Sylvie Fleury on her Weapons of Seduction

For the past 30 years Sylvie Fleury has cast Prada shoes in bronze, painted cars with nail polish, crushed makeup palettes by driving over them, and shot at Chanel handbags, all in the name of art.

Her most recent works subvert the beauty industry, as she reimagines eye-shadow palettes on a monumental scale to create alluring abstract shaped-canvasses, with a colour palette that directly references her source material from Chanel’s ‘Pink Explosion’ to Tom Ford’s ‘Camera Obscura’.
Fleury’s artwork explores the intersections between art and commodification, with her alluring appropriation of fashion codes and ready-made compositions questioning our desire for consumerism along with notions of fetishism, beauty, and gender politics.

“Why has consuming become such a big part of our world, and how did it become to be so? I see myself as a sensible woman, yet I can have these huge craving for new things, sometimes just looking at the boxes. I do have the wisdom to understand I’m being seduced, and yet, at the same time should I deprive myself?” she muses adding she decided to use makeup, clothes and shoes because they were arms of seduction as well as weapons of empowerment that she related to. 

“Very early on, it was very important for me to make a point that my work was being made by a woman. I wasn’t just trying to fit in and try to conform. I was a woman and I wanted to talk about this [desire for consumption] from that perspective,” says Fleury, noting that at the same time, her work doesn’t pass judgment on consumerism, “I don’t want to make people feel guilty.”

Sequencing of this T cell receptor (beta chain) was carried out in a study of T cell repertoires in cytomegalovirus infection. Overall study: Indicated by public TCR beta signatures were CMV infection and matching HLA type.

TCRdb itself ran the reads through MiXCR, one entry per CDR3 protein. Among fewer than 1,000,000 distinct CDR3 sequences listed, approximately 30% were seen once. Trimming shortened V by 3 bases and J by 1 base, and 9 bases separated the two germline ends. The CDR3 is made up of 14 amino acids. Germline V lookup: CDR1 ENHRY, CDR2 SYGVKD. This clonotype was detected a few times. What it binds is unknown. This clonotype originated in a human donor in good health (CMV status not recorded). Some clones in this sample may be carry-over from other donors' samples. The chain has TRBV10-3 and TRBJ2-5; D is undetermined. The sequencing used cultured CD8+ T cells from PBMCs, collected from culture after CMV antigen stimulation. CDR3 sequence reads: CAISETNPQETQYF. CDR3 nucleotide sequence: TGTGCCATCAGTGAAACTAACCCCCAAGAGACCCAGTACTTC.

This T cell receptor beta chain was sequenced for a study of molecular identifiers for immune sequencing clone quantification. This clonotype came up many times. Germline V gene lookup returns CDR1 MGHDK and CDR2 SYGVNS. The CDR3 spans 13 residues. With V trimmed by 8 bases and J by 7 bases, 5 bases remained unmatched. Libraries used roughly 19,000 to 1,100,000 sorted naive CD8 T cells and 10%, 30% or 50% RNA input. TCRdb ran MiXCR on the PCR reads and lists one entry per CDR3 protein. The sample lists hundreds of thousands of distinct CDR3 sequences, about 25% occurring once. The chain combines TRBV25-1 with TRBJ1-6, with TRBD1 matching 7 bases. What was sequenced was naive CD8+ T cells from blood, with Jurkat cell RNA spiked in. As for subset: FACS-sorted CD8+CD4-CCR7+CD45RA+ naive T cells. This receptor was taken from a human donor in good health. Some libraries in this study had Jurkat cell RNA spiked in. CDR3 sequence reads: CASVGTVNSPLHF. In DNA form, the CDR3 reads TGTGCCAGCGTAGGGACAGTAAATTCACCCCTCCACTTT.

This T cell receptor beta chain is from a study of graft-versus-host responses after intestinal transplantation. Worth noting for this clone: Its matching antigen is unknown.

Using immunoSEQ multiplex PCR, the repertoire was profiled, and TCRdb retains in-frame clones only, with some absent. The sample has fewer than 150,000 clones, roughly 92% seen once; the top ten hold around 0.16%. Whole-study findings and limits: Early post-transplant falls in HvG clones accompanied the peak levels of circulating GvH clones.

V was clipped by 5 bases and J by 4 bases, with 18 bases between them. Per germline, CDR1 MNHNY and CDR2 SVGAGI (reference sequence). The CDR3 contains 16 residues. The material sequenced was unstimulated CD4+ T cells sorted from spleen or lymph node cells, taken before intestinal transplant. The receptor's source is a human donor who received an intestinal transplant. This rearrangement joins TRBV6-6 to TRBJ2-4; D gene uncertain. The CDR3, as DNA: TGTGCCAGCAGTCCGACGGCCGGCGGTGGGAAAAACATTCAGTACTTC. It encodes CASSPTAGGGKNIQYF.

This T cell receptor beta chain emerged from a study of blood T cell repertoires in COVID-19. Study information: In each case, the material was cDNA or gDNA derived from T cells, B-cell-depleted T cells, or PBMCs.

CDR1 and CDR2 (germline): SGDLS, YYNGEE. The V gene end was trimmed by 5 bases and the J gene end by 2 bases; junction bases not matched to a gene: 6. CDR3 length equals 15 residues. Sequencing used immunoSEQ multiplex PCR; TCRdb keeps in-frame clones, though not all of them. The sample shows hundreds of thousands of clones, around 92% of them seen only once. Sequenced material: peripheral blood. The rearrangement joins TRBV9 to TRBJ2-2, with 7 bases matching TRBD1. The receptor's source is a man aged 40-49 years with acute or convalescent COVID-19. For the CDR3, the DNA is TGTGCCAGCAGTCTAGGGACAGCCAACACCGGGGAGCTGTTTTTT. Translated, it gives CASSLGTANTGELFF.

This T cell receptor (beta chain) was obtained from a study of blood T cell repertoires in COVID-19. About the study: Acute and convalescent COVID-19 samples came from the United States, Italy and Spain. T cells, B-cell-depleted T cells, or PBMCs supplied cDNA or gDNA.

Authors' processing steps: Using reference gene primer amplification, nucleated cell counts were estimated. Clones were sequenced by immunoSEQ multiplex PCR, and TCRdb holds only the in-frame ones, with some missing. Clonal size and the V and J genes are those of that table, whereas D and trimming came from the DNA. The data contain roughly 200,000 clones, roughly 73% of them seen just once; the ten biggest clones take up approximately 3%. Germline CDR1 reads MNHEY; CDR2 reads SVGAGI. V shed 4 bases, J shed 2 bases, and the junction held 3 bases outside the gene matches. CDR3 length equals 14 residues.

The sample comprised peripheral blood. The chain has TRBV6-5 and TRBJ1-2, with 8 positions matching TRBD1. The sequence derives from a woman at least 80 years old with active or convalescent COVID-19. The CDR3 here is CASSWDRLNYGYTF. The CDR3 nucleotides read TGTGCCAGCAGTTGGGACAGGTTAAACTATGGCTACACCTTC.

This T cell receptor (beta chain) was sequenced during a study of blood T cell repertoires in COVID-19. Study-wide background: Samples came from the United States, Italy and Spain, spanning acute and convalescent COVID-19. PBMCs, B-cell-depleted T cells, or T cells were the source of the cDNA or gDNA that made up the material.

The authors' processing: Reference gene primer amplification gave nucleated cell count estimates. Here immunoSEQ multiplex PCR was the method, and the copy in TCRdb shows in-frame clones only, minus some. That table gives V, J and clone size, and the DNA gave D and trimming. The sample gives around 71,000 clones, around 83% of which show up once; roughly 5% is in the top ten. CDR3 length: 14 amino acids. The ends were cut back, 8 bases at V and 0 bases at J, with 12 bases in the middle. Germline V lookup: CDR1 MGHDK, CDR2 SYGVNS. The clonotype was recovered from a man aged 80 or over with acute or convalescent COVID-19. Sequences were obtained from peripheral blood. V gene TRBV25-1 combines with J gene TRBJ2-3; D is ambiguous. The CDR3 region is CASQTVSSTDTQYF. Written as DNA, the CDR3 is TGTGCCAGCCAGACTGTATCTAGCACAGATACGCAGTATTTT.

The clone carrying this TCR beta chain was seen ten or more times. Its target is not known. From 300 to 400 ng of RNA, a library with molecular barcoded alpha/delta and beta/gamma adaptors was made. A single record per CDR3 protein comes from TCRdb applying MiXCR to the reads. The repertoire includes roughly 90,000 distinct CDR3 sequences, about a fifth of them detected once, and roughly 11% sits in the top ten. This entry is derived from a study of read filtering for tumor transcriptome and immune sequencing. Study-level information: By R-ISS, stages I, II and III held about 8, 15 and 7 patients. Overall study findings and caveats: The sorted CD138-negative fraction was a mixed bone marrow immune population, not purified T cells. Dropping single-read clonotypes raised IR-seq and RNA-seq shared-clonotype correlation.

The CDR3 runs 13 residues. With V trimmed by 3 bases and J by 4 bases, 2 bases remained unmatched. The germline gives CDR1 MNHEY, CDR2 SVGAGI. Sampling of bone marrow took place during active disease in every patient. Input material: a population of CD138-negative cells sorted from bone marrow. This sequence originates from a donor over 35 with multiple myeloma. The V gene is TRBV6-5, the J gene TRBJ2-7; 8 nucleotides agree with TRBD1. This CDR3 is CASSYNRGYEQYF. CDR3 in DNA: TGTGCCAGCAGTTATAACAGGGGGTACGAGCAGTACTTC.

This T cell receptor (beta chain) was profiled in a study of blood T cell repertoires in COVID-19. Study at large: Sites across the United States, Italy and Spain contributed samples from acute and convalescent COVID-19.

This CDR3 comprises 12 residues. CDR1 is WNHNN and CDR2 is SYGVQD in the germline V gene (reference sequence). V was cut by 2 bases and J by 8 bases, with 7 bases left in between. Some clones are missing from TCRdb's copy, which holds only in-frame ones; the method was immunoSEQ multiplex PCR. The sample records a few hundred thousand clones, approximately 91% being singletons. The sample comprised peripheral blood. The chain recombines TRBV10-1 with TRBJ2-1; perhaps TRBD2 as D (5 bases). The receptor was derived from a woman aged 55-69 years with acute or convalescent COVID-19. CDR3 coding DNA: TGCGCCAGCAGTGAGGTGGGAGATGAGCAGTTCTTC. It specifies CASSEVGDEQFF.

Fleury admits that when she created her first artwork, an installation of shopping bags with their contents, she had “no clue I was putting my figure on something important” that would last. 

“I went shopping and inside the bags were all the things that I had bought knowing they would be part of the final artwork, because they had elements in them that reminded me of art history, or an event, or they had a conceptual appeal, or texture,” she recalls, adding that while the branded packaging played an important role in her work, she was interested in exploring how people related to the content of the bags, which sometime they could not see.

“Back in the early nineties, fashion was seen a lower kind of art. When I first started showing my work I got criticized for incorporating elements of beauty and makeup, but I wanted to show that it’s not superficial and in fact, you can use fashion and beauty to talk about feminism, politics and consumerism,” she says.

Her work is not about fashion per se, but she uses fashion as she would use a colour in her palette, she says: “That colour allows me to talk about feminism, politics, fetishism and sexuality, for example.”

With such awareness of fashion and makeup, you may wonder what the artist’s favourite brands are, but Fleury is “totally unfaithful” in her own approach, pointing out: “I don’t have a favourite brand, it changes every season. That’s what’s great about fashion.”

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